SHARE

In the very first season of Downton Abbey, the Titanic sank, killing both heirs to the Crawley estate. With no other male heirs to take over when Lord Crawley (Hugh Bonneville) dies, he summons a distant cousin, Matthew Crawley (Dan Stevens) to meet with him about becoming the new heir of the property.

Matthew and his mother, Isobel (Penelope Wilton), reluctantly move to Yorkshire out of duty, both uneasy with the Crawleys’ aristocratic lifestyle; Isobel’s forward thinking views particularly clashing with Violet Crawley, Dowager Countess of Grantham (Dame Maggie Smith).

Now, six years later, the series is coming to an end, and Penelope Wilton joined other members of the Downton Abbey cast at the TV Critics tour to talk about the most successful British TV series in history.

In the series Isobel has always been the one who has tried to pull the other Crawleys into the modern time and getting them to change. I’m curious how you feel Isobel’s changed herself over the course of the series?

Downton Abbey - TCA, Penelope Wilton
Downton Abbey – Penelope Wilton at the Television Critics Association Summer Press Tour in Los Angeles, CA on Saturday, August 1, 2015 ©2015 PBS, photo by Rahoul Ghose

I think she has changed insofar as she arrived (in Yorkshire). She had a perfectly good life where she was living before and didn’t really want to be drawn into this world of ‘Downton Abbey’ and be a satellite to this much larger family.

She had her friends and her social life in Manchester, and so I think she did it out of duty, and then she found something to do and she thought she was contributing. And then she found a good foe in Violet, which kept her in their lives.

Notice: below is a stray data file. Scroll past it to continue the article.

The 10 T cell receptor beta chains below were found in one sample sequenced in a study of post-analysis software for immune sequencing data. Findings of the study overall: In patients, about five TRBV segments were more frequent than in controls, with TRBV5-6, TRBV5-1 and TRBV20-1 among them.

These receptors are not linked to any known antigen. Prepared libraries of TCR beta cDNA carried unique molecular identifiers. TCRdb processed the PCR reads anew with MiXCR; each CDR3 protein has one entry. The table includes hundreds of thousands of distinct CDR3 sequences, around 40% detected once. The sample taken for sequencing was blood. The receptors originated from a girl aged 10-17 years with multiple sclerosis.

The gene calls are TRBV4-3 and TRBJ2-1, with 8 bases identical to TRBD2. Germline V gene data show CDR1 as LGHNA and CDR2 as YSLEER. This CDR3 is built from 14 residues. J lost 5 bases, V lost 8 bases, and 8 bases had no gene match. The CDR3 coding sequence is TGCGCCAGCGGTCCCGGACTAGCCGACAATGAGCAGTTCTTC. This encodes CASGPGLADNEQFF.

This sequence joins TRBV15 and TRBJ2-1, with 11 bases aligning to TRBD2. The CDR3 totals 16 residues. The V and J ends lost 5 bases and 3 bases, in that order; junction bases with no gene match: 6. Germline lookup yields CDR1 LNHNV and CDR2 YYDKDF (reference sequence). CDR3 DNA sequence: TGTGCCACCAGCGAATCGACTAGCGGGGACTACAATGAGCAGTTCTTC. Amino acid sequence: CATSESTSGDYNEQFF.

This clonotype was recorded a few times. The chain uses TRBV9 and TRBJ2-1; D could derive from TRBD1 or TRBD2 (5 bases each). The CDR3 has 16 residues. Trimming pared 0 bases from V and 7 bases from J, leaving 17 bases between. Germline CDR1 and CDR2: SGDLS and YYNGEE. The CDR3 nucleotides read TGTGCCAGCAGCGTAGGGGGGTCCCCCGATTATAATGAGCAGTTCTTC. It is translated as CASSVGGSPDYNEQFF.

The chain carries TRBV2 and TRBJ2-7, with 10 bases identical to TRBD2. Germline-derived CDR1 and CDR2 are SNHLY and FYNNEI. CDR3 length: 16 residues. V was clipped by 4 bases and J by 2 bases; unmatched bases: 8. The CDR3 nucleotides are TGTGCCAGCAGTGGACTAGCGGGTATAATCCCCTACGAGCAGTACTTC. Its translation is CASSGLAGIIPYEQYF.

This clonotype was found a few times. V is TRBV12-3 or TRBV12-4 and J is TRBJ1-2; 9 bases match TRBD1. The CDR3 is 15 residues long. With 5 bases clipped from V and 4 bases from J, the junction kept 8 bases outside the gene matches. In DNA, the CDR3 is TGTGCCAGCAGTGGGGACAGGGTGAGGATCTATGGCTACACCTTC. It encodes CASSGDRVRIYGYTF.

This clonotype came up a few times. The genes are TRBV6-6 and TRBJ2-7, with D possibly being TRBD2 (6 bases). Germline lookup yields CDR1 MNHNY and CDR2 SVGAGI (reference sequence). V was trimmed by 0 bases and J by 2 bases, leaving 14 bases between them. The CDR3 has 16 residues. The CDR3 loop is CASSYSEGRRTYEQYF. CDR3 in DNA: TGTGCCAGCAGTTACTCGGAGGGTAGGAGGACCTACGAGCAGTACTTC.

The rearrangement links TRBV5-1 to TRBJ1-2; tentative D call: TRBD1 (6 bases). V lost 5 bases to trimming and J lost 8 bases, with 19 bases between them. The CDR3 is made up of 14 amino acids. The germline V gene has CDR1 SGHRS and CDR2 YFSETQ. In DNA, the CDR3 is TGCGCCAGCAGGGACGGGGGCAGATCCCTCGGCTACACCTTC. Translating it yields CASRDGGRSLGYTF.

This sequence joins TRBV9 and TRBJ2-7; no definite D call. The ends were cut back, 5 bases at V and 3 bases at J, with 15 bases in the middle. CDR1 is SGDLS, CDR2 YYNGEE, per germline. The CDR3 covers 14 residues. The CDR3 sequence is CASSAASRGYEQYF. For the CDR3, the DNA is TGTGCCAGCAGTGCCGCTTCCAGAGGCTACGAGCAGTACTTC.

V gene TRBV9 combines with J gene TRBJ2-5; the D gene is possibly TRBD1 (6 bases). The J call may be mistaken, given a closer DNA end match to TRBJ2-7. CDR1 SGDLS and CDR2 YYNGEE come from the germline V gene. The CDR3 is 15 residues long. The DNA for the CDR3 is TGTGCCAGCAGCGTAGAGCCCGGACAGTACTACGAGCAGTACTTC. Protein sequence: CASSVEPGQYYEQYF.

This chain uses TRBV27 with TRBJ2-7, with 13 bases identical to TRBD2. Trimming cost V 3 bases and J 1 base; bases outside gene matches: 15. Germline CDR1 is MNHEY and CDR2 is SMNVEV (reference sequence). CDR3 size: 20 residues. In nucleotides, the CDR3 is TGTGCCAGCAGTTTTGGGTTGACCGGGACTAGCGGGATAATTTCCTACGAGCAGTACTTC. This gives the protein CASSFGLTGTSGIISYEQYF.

She wasn’t dismissed when her son died. They embraced her and brought her in, so she became much more of the family, and so there’s been a journey for her. And she’s come to appreciate the love, attention and affection of this large family, and become an integral part of it really.

I think that has been a very interesting journey, and she’s kept all her own interests and her own views. Those haven’t changed. And she occasionally tries to introduce them.

Downton Abbey, 506 - Julian Overden and Penelope Wilton
Downton Abbey, 506 – Charles Blake (Julian Overden) and Isobel Crawley (Penelope Wilton) ©2014 Carnival Films, photo by Nick Briggs

Were you disappointed as an actress not to be able to play the scene where you hear about Matthew’s death?

Normally it’s a year later and everyone’s forgotten it and she’s got a new life. But Julian did deal with her mourning for all of that next season. She was never out of black and she was mourning him the whole time and found it very difficult to come to terms with the fact that Mary might be getting a new life, because she’s a young woman.

So in all those areas, it was rather unexpected the way she showed her mourning. There were moments where you would come in and out of it, sometimes she managed it and other times she said, ‘I can’t go out, I can’t manage it today,’ which is what you do when somebody dies in my experience.